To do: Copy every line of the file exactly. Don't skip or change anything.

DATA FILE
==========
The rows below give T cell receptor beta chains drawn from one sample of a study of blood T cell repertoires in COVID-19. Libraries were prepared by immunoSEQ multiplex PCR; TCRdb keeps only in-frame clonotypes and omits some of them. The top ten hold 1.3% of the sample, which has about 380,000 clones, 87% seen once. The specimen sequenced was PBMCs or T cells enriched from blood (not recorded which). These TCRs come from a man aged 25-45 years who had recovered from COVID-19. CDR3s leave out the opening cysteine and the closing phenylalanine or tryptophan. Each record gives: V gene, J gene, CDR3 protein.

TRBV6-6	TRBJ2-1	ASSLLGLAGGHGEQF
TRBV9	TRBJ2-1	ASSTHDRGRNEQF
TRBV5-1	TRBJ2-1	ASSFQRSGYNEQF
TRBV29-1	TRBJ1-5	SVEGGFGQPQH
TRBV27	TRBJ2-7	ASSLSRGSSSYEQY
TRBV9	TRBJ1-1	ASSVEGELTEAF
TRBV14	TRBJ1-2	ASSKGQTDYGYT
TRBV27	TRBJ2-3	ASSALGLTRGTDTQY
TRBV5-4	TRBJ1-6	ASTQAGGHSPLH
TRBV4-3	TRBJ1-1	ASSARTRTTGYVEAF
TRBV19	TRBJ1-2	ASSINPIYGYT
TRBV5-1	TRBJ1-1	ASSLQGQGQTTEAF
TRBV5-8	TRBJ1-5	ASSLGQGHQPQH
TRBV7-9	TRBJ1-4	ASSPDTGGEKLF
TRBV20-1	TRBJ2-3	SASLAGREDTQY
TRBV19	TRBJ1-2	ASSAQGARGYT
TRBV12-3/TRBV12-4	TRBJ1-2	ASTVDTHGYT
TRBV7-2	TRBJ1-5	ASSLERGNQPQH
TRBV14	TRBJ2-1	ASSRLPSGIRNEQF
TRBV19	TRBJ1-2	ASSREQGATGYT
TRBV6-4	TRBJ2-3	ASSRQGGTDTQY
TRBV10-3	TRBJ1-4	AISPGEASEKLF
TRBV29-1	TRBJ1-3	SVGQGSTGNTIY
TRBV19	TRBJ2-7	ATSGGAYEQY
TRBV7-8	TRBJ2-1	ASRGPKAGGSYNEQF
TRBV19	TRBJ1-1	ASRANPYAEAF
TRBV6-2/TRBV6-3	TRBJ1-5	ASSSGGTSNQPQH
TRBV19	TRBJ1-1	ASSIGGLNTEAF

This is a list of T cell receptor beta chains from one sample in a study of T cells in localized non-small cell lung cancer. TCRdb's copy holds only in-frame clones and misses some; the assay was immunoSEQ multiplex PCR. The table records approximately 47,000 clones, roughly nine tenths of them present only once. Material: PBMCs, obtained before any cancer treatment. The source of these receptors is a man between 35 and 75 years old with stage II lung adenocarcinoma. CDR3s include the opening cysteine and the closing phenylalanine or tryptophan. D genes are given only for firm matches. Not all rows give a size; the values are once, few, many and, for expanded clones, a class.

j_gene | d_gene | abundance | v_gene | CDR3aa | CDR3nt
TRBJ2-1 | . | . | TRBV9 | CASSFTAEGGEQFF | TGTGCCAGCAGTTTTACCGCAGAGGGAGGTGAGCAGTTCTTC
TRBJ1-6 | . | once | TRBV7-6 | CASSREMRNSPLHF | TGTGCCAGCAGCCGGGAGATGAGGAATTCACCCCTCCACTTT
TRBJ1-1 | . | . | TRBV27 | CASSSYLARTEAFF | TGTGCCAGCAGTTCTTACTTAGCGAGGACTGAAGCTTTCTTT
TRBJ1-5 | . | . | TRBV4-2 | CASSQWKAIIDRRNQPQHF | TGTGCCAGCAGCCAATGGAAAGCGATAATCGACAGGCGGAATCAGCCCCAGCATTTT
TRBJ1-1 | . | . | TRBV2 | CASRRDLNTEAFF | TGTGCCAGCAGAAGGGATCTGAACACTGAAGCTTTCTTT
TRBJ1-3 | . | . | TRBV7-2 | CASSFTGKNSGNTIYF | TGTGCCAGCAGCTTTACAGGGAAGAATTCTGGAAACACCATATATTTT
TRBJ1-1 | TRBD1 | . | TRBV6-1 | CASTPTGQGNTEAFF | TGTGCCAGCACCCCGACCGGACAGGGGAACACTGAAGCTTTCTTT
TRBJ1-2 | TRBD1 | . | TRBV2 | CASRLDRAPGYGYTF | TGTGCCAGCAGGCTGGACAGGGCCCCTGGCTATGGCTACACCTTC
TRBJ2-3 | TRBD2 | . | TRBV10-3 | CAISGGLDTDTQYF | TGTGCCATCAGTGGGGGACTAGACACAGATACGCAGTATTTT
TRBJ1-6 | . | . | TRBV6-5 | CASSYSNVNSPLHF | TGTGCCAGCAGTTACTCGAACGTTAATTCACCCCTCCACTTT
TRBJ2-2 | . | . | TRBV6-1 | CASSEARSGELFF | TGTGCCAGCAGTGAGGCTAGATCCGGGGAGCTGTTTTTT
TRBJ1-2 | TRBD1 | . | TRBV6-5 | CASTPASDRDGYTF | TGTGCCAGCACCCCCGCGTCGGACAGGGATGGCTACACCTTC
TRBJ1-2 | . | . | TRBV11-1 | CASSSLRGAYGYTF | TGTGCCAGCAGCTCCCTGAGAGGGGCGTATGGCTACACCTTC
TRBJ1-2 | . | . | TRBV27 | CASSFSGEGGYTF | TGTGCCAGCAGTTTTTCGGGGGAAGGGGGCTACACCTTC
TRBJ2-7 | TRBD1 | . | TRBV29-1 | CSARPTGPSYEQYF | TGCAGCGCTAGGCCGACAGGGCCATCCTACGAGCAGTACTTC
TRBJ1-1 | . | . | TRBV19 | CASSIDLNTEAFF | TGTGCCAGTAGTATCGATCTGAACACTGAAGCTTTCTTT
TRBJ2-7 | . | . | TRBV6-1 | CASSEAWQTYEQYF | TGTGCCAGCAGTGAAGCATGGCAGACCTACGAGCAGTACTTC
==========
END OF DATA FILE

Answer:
The rows below give T cell receptor beta chains drawn from one sample of a study of blood T cell repertoires in COVID-19. Libraries were prepared by immunoSEQ multiplex PCR; TCRdb keeps only in-frame clonotypes and omits some of them. The top ten hold 1.3% of the sample, which has about 380,000 clones, 87% seen once. The specimen sequenced was PBMCs or T cells enriched from blood (not recorded which). These TCRs come from a man aged 25-45 years who had recovered from COVID-19. CDR3s leave out the opening cysteine and the closing phenylalanine or tryptophan. Each record gives: V gene, J gene, CDR3 protein.

TRBV6-6	TRBJ2-1	ASSLLGLAGGHGEQF
TRBV9	TRBJ2-1	ASSTHDRGRNEQF
TRBV5-1	TRBJ2-1	ASSFQRSGYNEQF
TRBV29-1	TRBJ1-5	SVEGGFGQPQH
TRBV27	TRBJ2-7	ASSLSRGSSSYEQY
TRBV9	TRBJ1-1	ASSVEGELTEAF
TRBV14	TRBJ1-2	ASSKGQTDYGYT
TRBV27	TRBJ2-3	ASSALGLTRGTDTQY
TRBV5-4	TRBJ1-6	ASTQAGGHSPLH
TRBV4-3	TRBJ1-1	ASSARTRTTGYVEAF
TRBV19	TRBJ1-2	ASSINPIYGYT
TRBV5-1	TRBJ1-1	ASSLQGQGQTTEAF
TRBV5-8	TRBJ1-5	ASSLGQGHQPQH
TRBV7-9	TRBJ1-4	ASSPDTGGEKLF
TRBV20-1	TRBJ2-3	SASLAGREDTQY
TRBV19	TRBJ1-2	ASSAQGARGYT
TRBV12-3/TRBV12-4	TRBJ1-2	ASTVDTHGYT
TRBV7-2	TRBJ1-5	ASSLERGNQPQH
TRBV14	TRBJ2-1	ASSRLPSGIRNEQF
TRBV19	TRBJ1-2	ASSREQGATGYT
TRBV6-4	TRBJ2-3	ASSRQGGTDTQY
TRBV10-3	TRBJ1-4	AISPGEASEKLF
TRBV29-1	TRBJ1-3	SVGQGSTGNTIY
TRBV19	TRBJ2-7	ATSGGAYEQY
TRBV7-8	TRBJ2-1	ASRGPKAGGSYNEQF
TRBV19	TRBJ1-1	ASRANPYAEAF
TRBV6-2/TRBV6-3	TRBJ1-5	ASSSGGTSNQPQH
TRBV19	TRBJ1-1	ASSIGGLNTEAF

This is a list of T cell receptor beta chains from one sample in a study of T cells in localized non-small cell lung cancer. TCRdb's copy holds only in-frame clones and misses some; the assay was immunoSEQ multiplex PCR. The table records approximately 47,000 clones, roughly nine tenths of them present only once. Material: PBMCs, obtained before any cancer treatment. The source of these receptors is a man between 35 and 75 years old with stage II lung adenocarcinoma. CDR3s include the opening cysteine and the closing phenylalanine or tryptophan. D genes are given only for firm matches. Not all rows give a size; the values are once, few, many and, for expanded clones, a class.

j_gene | d_gene | abundance | v_gene | CDR3aa | CDR3nt
TRBJ2-1 | . | . | TRBV9 | CASSFTAEGGEQFF | TGTGCCAGCAGTTTTACCGCAGAGGGAGGTGAGCAGTTCTTC
TRBJ1-6 | . | once | TRBV7-6 | CASSREMRNSPLHF | TGTGCCAGCAGCCGGGAGATGAGGAATTCACCCCTCCACTTT
TRBJ1-1 | . | . | TRBV27 | CASSSYLARTEAFF | TGTGCCAGCAGTTCTTACTTAGCGAGGACTGAAGCTTTCTTT
TRBJ1-5 | . | . | TRBV4-2 | CASSQWKAIIDRRNQPQHF | TGTGCCAGCAGCCAATGGAAAGCGATAATCGACAGGCGGAATCAGCCCCAGCATTTT
TRBJ1-1 | . | . | TRBV2 | CASRRDLNTEAFF | TGTGCCAGCAGAAGGGATCTGAACACTGAAGCTTTCTTT
TRBJ1-3 | . | . | TRBV7-2 | CASSFTGKNSGNTIYF | TGTGCCAGCAGCTTTACAGGGAAGAATTCTGGAAACACCATATATTTT
TRBJ1-1 | TRBD1 | . | TRBV6-1 | CASTPTGQGNTEAFF | TGTGCCAGCACCCCGACCGGACAGGGGAACACTGAAGCTTTCTTT
TRBJ1-2 | TRBD1 | . | TRBV2 | CASRLDRAPGYGYTF | TGTGCCAGCAGGCTGGACAGGGCCCCTGGCTATGGCTACACCTTC
TRBJ2-3 | TRBD2 | . | TRBV10-3 | CAISGGLDTDTQYF | TGTGCCATCAGTGGGGGACTAGACACAGATACGCAGTATTTT
TRBJ1-6 | . | . | TRBV6-5 | CASSYSNVNSPLHF | TGTGCCAGCAGTTACTCGAACGTTAATTCACCCCTCCACTTT
TRBJ2-2 | . | . | TRBV6-1 | CASSEARSGELFF | TGTGCCAGCAGTGAGGCTAGATCCGGGGAGCTGTTTTTT
TRBJ1-2 | TRBD1 | . | TRBV6-5 | CASTPASDRDGYTF | TGTGCCAGCACCCCCGCGTCGGACAGGGATGGCTACACCTTC
TRBJ1-2 | . | . | TRBV11-1 | CASSSLRGAYGYTF | TGTGCCAGCAGCTCCCTGAGAGGGGCGTATGGCTACACCTTC
TRBJ1-2 | . | . | TRBV27 | CASSFSGEGGYTF | TGTGCCAGCAGTTTTTCGGGGGAAGGGGGCTACACCTTC
TRBJ2-7 | TRBD1 | . | TRBV29-1 | CSARPTGPSYEQYF | TGCAGCGCTAGGCCGACAGGGCCATCCTACGAGCAGTACTTC
TRBJ1-1 | . | . | TRBV19 | CASSIDLNTEAFF | TGTGCCAGTAGTATCGATCTGAACACTGAAGCTTTCTTT
TRBJ2-7 | . | . | TRBV6-1 | CASSEAWQTYEQYF | TGTGCCAGCAGTGAAGCATGGCAGACCTACGAGCAGTACTTC